Immune Signature May Aid Prognosis, Therapy in Glioblastoma

Pauline Anderson

May 26, 2016

Amid growing interest in the role of the immune system in glioblastoma multiforme (GBM), researchers in China have developed a method to identify patients with a worse prognosis, based on immune profiles.

Not only might this unique immune "signature" help identify patients with a worse outcome, but may also help determine immunotherapy approaches.

"Our study results suggest that editing the local immune status could be a promising treatment for glioma and strengthens our belief that proper use of immune therapy could improve clinical outcome and maybe cure glioma," study author Anhua Wu, MD, PhD, Department of Neurosurgery, The First Hospital of China Medical University, told Medscape Medical News.

The study, led by Wen Cheng, MD, PhD, Department of Neurosurgery, The First Hospital of China Medical University, Beijing, was published online May 25 in Neurology.

GBM, a tumor of the glial cells, is the most common and aggressive form or brain cancer in adults. Life expectancy is less than 2 years, even after treatment with surgery, radiation, and chemotherapy.

The character of glioma is determined by the expression pattern of numerous genes, Dr Wu said.

From the Chinese Glioma Genotype Atlas, Dr Wu, Dr Cheng, and colleagues obtained whole genome expression information of 297 patients with glioma using messenger RNA microarray.

On the basis of the expression data, they profiled the immune-related phenotype according to histologic grade and classification. A histologic diagnosis defined 170 of the tumors as lower-grade glioma (grades II and III) and 127 as GBM.

Of the 322 immune-related genes they studied, 8 showed an association of the gene expression with prognosis in patients with GBM. Three genes were protective, while the other 5 were associated with poor outcome.

High/Low Risk

Researchers divided patients with glioblastoma into high or low risk based on the eight-gene–based risk signature. They found that those with high risk were twice as likely to have a shorter survival time after their diagnosis as those with low risk based on the signature.

Overall survival in the high-risk group was 348 days vs 493 days for the low-risk group (hazard ratio, 2.16; 95% confidence interval [CI], 1.58 - 3.48; P < .0001).

Progression-free survival was also "notably reduced" in the high-risk patients, the researchers note, with a median progression-free survival of 242 days vs 369 days for the low-risk group (hazard ratio, 1.89; 95% CI, 1.36 - 2.95; P = .0005).

The results were the same after researchers adjusted for other factors that could affect survival, including the type of treatment received.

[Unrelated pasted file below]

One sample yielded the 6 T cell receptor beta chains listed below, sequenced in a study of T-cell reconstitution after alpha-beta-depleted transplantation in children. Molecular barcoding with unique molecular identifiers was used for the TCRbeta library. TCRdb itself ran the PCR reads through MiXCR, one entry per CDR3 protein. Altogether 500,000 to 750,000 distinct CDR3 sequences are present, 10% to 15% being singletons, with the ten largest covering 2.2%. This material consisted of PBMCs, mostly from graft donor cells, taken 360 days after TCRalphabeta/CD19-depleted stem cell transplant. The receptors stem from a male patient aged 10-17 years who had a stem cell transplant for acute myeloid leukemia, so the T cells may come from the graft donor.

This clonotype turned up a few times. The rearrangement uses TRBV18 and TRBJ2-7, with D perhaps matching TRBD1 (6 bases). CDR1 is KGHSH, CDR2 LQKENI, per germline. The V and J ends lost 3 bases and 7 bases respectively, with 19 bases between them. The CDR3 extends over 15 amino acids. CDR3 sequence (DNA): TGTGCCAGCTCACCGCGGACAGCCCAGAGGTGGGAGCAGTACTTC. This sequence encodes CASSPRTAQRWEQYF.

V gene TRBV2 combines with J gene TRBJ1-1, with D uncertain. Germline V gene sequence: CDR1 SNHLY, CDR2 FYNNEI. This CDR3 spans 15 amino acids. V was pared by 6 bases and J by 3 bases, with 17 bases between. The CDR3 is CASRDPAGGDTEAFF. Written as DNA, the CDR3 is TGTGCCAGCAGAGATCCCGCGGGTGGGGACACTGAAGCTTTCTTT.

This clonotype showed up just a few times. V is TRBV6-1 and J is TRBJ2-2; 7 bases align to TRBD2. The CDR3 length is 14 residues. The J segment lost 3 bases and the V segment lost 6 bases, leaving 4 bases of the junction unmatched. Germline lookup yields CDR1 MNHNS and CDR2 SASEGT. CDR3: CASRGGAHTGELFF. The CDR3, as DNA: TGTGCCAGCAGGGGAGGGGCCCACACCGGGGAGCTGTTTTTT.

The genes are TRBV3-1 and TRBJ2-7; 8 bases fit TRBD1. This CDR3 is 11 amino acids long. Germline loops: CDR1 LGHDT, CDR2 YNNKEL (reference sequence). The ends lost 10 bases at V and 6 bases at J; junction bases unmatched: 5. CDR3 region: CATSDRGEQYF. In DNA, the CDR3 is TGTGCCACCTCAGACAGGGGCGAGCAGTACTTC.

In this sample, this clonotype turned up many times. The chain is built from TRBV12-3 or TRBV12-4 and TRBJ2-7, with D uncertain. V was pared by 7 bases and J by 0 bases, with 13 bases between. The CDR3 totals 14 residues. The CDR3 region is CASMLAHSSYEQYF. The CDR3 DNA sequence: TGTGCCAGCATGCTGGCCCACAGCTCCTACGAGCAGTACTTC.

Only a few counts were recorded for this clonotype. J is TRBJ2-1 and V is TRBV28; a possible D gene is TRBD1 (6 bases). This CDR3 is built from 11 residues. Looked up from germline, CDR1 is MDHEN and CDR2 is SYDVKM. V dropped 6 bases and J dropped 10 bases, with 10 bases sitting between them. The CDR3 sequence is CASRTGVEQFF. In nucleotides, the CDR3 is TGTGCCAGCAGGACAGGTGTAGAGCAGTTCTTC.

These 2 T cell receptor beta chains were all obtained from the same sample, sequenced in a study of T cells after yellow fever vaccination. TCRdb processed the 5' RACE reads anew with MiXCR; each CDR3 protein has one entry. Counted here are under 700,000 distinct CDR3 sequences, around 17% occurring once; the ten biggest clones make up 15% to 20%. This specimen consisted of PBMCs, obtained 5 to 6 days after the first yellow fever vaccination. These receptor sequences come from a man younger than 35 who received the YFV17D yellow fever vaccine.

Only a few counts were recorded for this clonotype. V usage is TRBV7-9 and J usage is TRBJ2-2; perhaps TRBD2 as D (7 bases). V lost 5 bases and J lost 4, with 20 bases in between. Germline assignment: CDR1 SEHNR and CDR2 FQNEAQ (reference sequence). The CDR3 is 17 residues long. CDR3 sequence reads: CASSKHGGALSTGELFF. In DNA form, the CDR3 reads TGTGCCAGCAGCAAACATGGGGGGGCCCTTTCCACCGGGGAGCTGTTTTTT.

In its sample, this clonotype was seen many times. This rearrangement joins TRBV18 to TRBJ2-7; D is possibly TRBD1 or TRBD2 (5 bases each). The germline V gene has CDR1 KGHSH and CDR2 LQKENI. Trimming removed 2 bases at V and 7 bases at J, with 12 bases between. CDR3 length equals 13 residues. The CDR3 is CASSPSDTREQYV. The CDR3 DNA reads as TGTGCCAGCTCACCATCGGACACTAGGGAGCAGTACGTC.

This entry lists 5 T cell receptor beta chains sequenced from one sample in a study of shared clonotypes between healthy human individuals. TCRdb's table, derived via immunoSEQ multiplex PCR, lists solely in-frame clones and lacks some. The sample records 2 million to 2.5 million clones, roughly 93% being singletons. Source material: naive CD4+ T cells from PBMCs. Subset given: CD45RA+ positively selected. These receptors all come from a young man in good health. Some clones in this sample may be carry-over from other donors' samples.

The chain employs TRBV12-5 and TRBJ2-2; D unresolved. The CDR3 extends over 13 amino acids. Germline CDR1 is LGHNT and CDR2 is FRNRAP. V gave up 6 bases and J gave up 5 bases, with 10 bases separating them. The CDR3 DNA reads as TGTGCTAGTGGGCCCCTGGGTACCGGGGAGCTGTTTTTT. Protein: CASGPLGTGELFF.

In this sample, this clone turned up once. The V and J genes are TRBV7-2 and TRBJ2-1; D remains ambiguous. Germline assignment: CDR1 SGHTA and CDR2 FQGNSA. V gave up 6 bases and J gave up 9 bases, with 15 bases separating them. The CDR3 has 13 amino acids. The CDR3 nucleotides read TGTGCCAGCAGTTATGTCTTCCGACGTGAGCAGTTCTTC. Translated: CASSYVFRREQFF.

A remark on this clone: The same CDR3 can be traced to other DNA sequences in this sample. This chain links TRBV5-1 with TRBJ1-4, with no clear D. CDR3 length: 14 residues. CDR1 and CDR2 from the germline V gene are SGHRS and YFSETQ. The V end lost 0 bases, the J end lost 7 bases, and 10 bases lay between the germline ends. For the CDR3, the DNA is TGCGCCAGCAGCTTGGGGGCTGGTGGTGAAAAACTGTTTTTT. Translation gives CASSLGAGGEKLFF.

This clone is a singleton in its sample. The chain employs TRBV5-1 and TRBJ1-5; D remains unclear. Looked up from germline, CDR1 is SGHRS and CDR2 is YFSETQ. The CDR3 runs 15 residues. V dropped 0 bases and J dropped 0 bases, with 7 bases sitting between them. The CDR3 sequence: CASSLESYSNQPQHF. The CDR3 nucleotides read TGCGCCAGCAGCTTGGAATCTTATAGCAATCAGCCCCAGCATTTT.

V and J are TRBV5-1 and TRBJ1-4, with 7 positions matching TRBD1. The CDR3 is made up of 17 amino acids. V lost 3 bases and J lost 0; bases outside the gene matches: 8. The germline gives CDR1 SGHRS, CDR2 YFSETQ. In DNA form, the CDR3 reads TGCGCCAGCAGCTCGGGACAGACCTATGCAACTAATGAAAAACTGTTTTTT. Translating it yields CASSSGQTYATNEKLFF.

The findings were externally validated with data from 536 GBM samples from The Cancer Genome Atlas.

The new research has several implications. The immune signature allows patients to be stratified into high- or low-risk groups "for accurate prognosis predicting," said Dr Wu.

And it may allow researchers to obtain information on the local immune environment that will guide therapy and the development of novel treatments, he said.

The key question in glioma research, according to Dr Wu, has been whether the launch of immunotherapy will help control GBM, which is such an "uncontrollable disease." The new findings suggest that targeted immunotherapy may indeed be a way to boost the "fighting ability" of the immune system, he said.

"Our study indicates a possible treatment strategy by shaping the immune microenvironment, and the eight critical genes could be regarded as alternative targets either alone or, maybe even better, in combination."

Not Without Limitations

According to accompanying editorial, "bioinformatics modeling" and statistical methods help investigators answer complex biological and genetics questions generated by a large body of data.

However, using advanced statistical models to define an immunologically related gene expression pattern or "signature" for GBM "is not without limitations," Rifaat Bashir, MD, Reston, Virginia, and Nimish A. Mohile, MD, Department of Neurology, University of Rochester Medical Center, New York, write in their editorial.

"This study, like many other large database studies, lacks meaningful clinical information that we know affects prognosis," they note. "This information includes age, baseline functional status, and extent of resection. Whether the results of this study can be effectively translated into clinical use is unknown."

The finding of an immune signature raises important questions not only for prognosis but also for understanding the role of the immune system in the pathogenesis of GBM, note Dr Bashir and Dr Mohile.

"These results provide credibility to the idea that aggressiveness and maybe even the resistant nature of GBM are associated with dysregulation of its immune environment. This approach may also help in selecting pathways as well as patients who are susceptible to treatment with immunologic manipulation or checkpoint intervention."

The "looming question" in neuro-oncology is whether the advent of immunotherapy will help control an uncontrollable disease, they write. "The work by Cheng et al. does not answer this question but it brings us one step closer to believing that one day we will be able to exploit the immune system to better treat GBM."

The study was supported by the Chinese National High Technology Research and Development Program, the Chinese National Natural Science Foundation, and the Liaoning Province Science and Technology Department. The study authors and the editorialists have disclosed no relevant financial relationships.

Neurology. Published online May 25, 2016. Abstract  Editorial

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